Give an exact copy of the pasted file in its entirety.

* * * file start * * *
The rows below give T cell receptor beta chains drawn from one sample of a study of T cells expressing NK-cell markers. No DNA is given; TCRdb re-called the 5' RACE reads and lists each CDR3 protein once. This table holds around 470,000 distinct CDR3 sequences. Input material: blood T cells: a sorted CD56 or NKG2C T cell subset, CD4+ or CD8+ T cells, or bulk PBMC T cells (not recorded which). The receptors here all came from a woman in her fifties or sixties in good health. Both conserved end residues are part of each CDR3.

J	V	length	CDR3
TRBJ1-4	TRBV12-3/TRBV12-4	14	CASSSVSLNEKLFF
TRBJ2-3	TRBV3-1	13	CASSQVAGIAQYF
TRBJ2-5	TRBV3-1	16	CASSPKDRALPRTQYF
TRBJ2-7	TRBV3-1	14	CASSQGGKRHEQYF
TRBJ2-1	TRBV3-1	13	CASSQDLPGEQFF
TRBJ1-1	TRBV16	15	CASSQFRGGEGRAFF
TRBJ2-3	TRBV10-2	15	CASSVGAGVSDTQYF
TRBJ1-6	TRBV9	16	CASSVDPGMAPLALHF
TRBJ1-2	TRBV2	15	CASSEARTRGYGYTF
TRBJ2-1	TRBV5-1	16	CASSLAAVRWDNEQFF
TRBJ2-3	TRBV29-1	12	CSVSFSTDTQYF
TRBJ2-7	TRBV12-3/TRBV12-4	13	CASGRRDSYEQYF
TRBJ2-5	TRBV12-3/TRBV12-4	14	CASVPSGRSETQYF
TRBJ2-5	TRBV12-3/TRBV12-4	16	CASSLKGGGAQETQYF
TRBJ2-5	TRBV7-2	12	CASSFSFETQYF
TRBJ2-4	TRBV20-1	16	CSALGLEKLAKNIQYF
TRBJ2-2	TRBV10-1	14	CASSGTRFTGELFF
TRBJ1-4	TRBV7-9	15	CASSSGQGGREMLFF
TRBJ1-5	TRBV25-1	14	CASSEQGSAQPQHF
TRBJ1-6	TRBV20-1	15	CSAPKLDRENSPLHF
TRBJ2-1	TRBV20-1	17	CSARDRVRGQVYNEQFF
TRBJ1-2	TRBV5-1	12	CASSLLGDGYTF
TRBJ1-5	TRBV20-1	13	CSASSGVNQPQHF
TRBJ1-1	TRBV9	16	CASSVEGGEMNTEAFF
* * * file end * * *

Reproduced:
The rows below give T cell receptor beta chains drawn from one sample of a study of T cells expressing NK-cell markers. No DNA is given; TCRdb re-called the 5' RACE reads and lists each CDR3 protein once. This table holds around 470,000 distinct CDR3 sequences. Input material: blood T cells: a sorted CD56 or NKG2C T cell subset, CD4+ or CD8+ T cells, or bulk PBMC T cells (not recorded which). The receptors here all came from a woman in her fifties or sixties in good health. Both conserved end residues are part of each CDR3.

J	V	length	CDR3
TRBJ1-4	TRBV12-3/TRBV12-4	14	CASSSVSLNEKLFF
TRBJ2-3	TRBV3-1	13	CASSQVAGIAQYF
TRBJ2-5	TRBV3-1	16	CASSPKDRALPRTQYF
TRBJ2-7	TRBV3-1	14	CASSQGGKRHEQYF
TRBJ2-1	TRBV3-1	13	CASSQDLPGEQFF
TRBJ1-1	TRBV16	15	CASSQFRGGEGRAFF
TRBJ2-3	TRBV10-2	15	CASSVGAGVSDTQYF
TRBJ1-6	TRBV9	16	CASSVDPGMAPLALHF
TRBJ1-2	TRBV2	15	CASSEARTRGYGYTF
TRBJ2-1	TRBV5-1	16	CASSLAAVRWDNEQFF
TRBJ2-3	TRBV29-1	12	CSVSFSTDTQYF
TRBJ2-7	TRBV12-3/TRBV12-4	13	CASGRRDSYEQYF
TRBJ2-5	TRBV12-3/TRBV12-4	14	CASVPSGRSETQYF
TRBJ2-5	TRBV12-3/TRBV12-4	16	CASSLKGGGAQETQYF
TRBJ2-5	TRBV7-2	12	CASSFSFETQYF
TRBJ2-4	TRBV20-1	16	CSALGLEKLAKNIQYF
TRBJ2-2	TRBV10-1	14	CASSGTRFTGELFF
TRBJ1-4	TRBV7-9	15	CASSSGQGGREMLFF
TRBJ1-5	TRBV25-1	14	CASSEQGSAQPQHF
TRBJ1-6	TRBV20-1	15	CSAPKLDRENSPLHF
TRBJ2-1	TRBV20-1	17	CSARDRVRGQVYNEQFF
TRBJ1-2	TRBV5-1	12	CASSLLGDGYTF
TRBJ1-5	TRBV20-1	13	CSASSGVNQPQHF
TRBJ1-1	TRBV9	16	CASSVEGGEMNTEAFF